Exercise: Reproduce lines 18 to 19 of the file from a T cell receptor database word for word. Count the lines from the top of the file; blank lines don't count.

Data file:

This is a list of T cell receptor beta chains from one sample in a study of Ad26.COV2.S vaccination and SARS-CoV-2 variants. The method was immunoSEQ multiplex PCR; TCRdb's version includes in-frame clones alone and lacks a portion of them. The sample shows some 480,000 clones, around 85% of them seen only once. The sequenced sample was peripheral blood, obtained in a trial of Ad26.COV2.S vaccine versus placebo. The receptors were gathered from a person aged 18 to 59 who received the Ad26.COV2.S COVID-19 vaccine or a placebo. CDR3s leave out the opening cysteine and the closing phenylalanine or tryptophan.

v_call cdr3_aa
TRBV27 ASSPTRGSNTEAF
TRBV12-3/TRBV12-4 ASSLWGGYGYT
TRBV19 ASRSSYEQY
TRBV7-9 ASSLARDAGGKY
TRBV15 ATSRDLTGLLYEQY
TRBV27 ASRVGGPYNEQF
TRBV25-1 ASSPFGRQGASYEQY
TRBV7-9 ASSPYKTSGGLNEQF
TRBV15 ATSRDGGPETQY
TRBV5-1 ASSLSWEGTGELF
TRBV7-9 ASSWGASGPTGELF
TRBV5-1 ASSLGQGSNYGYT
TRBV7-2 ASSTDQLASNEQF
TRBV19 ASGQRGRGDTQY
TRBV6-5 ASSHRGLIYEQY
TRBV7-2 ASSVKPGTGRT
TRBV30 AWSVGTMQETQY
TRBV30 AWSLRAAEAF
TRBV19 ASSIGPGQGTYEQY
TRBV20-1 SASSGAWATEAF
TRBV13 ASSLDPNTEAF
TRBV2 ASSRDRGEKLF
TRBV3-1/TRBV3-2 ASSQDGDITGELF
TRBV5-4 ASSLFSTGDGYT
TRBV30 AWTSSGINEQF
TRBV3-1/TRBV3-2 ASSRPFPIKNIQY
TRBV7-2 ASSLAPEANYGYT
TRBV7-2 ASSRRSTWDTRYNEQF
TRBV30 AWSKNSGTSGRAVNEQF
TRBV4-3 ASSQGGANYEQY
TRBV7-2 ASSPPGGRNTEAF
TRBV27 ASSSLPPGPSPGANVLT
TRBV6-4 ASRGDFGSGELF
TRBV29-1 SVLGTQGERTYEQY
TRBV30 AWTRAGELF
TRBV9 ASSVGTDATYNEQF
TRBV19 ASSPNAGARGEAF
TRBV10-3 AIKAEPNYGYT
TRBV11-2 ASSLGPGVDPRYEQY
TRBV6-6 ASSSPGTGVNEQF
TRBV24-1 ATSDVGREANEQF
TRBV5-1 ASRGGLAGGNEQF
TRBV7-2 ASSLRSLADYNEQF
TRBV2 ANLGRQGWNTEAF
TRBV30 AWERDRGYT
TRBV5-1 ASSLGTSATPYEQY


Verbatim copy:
TRBV7-2 ASSVKPGTGRT
TRBV30 AWSVGTMQETQY